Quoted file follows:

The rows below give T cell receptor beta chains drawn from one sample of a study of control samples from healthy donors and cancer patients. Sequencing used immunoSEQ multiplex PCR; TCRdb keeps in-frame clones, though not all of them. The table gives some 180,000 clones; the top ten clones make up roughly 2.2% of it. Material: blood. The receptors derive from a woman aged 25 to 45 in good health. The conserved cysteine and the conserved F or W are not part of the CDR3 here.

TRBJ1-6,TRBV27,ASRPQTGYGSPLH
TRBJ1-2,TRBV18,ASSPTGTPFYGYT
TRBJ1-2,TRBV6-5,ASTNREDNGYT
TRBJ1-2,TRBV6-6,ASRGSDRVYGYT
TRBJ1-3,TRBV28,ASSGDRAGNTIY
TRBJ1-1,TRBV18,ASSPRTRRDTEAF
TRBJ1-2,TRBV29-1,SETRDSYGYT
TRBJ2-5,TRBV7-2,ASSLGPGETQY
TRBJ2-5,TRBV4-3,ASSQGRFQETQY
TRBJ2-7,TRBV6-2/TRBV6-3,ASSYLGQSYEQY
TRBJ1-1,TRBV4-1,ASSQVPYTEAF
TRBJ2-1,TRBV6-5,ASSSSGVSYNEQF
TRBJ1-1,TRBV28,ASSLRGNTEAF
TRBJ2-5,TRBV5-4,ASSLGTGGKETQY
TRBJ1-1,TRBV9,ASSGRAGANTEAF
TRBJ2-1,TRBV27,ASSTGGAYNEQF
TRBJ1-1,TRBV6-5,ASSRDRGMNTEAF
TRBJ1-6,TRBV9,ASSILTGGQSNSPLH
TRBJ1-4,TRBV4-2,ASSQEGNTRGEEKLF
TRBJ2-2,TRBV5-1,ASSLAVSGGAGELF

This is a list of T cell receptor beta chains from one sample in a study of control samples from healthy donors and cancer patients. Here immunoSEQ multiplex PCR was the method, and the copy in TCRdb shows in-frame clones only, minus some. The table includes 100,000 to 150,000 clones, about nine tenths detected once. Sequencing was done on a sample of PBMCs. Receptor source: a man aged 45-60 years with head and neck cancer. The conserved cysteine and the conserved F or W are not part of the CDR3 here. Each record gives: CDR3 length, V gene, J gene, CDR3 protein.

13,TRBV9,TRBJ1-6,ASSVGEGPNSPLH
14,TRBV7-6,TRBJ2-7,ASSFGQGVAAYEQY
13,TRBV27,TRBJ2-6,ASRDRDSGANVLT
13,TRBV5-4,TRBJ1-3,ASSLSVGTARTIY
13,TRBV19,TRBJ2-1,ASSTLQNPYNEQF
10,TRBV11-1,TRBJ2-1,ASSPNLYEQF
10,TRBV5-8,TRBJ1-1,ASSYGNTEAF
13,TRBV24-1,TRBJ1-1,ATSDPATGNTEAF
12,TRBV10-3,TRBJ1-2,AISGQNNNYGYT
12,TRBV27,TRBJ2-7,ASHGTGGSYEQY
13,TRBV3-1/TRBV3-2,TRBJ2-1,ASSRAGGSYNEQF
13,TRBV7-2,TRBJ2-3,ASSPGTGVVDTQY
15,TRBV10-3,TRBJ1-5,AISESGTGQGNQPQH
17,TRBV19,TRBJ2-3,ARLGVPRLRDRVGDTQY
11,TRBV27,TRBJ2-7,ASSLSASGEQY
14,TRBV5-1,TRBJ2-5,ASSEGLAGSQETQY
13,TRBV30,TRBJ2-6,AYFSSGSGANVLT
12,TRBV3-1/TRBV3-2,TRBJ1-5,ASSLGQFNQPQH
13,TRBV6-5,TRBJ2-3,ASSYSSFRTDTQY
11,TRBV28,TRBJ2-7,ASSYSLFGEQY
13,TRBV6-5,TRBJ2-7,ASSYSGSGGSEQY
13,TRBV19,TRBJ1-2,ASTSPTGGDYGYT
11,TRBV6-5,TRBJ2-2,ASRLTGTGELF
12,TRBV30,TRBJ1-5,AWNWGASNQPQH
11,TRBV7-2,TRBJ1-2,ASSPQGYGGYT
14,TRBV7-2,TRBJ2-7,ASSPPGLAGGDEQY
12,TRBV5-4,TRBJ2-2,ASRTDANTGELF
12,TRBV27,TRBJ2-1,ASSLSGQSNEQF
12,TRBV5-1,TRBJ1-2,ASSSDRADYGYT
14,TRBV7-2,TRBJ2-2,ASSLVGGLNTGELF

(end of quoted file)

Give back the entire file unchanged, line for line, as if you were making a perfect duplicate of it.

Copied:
The rows below give T cell receptor beta chains drawn from one sample of a study of control samples from healthy donors and cancer patients. Sequencing used immunoSEQ multiplex PCR; TCRdb keeps in-frame clones, though not all of them. The table gives some 180,000 clones; the top ten clones make up roughly 2.2% of it. Material: blood. The receptors derive from a woman aged 25 to 45 in good health. The conserved cysteine and the conserved F or W are not part of the CDR3 here.

TRBJ1-6,TRBV27,ASRPQTGYGSPLH
TRBJ1-2,TRBV18,ASSPTGTPFYGYT
TRBJ1-2,TRBV6-5,ASTNREDNGYT
TRBJ1-2,TRBV6-6,ASRGSDRVYGYT
TRBJ1-3,TRBV28,ASSGDRAGNTIY
TRBJ1-1,TRBV18,ASSPRTRRDTEAF
TRBJ1-2,TRBV29-1,SETRDSYGYT
TRBJ2-5,TRBV7-2,ASSLGPGETQY
TRBJ2-5,TRBV4-3,ASSQGRFQETQY
TRBJ2-7,TRBV6-2/TRBV6-3,ASSYLGQSYEQY
TRBJ1-1,TRBV4-1,ASSQVPYTEAF
TRBJ2-1,TRBV6-5,ASSSSGVSYNEQF
TRBJ1-1,TRBV28,ASSLRGNTEAF
TRBJ2-5,TRBV5-4,ASSLGTGGKETQY
TRBJ1-1,TRBV9,ASSGRAGANTEAF
TRBJ2-1,TRBV27,ASSTGGAYNEQF
TRBJ1-1,TRBV6-5,ASSRDRGMNTEAF
TRBJ1-6,TRBV9,ASSILTGGQSNSPLH
TRBJ1-4,TRBV4-2,ASSQEGNTRGEEKLF
TRBJ2-2,TRBV5-1,ASSLAVSGGAGELF

This is a list of T cell receptor beta chains from one sample in a study of control samples from healthy donors and cancer patients. Here immunoSEQ multiplex PCR was the method, and the copy in TCRdb shows in-frame clones only, minus some. The table includes 100,000 to 150,000 clones, about nine tenths detected once. Sequencing was done on a sample of PBMCs. Receptor source: a man aged 45-60 years with head and neck cancer. The conserved cysteine and the conserved F or W are not part of the CDR3 here. Each record gives: CDR3 length, V gene, J gene, CDR3 protein.

13,TRBV9,TRBJ1-6,ASSVGEGPNSPLH
14,TRBV7-6,TRBJ2-7,ASSFGQGVAAYEQY
13,TRBV27,TRBJ2-6,ASRDRDSGANVLT
13,TRBV5-4,TRBJ1-3,ASSLSVGTARTIY
13,TRBV19,TRBJ2-1,ASSTLQNPYNEQF
10,TRBV11-1,TRBJ2-1,ASSPNLYEQF
10,TRBV5-8,TRBJ1-1,ASSYGNTEAF
13,TRBV24-1,TRBJ1-1,ATSDPATGNTEAF
12,TRBV10-3,TRBJ1-2,AISGQNNNYGYT
12,TRBV27,TRBJ2-7,ASHGTGGSYEQY
13,TRBV3-1/TRBV3-2,TRBJ2-1,ASSRAGGSYNEQF
13,TRBV7-2,TRBJ2-3,ASSPGTGVVDTQY
15,TRBV10-3,TRBJ1-5,AISESGTGQGNQPQH
17,TRBV19,TRBJ2-3,ARLGVPRLRDRVGDTQY
11,TRBV27,TRBJ2-7,ASSLSASGEQY
14,TRBV5-1,TRBJ2-5,ASSEGLAGSQETQY
13,TRBV30,TRBJ2-6,AYFSSGSGANVLT
12,TRBV3-1/TRBV3-2,TRBJ1-5,ASSLGQFNQPQH
13,TRBV6-5,TRBJ2-3,ASSYSSFRTDTQY
11,TRBV28,TRBJ2-7,ASSYSLFGEQY
13,TRBV6-5,TRBJ2-7,ASSYSGSGGSEQY
13,TRBV19,TRBJ1-2,ASTSPTGGDYGYT
11,TRBV6-5,TRBJ2-2,ASRLTGTGELF
12,TRBV30,TRBJ1-5,AWNWGASNQPQH
11,TRBV7-2,TRBJ1-2,ASSPQGYGGYT
14,TRBV7-2,TRBJ2-7,ASSPPGLAGGDEQY
12,TRBV5-4,TRBJ2-2,ASRTDANTGELF
12,TRBV27,TRBJ2-1,ASSLSGQSNEQF
12,TRBV5-1,TRBJ1-2,ASSSDRADYGYT
14,TRBV7-2,TRBJ2-2,ASSLVGGLNTGELF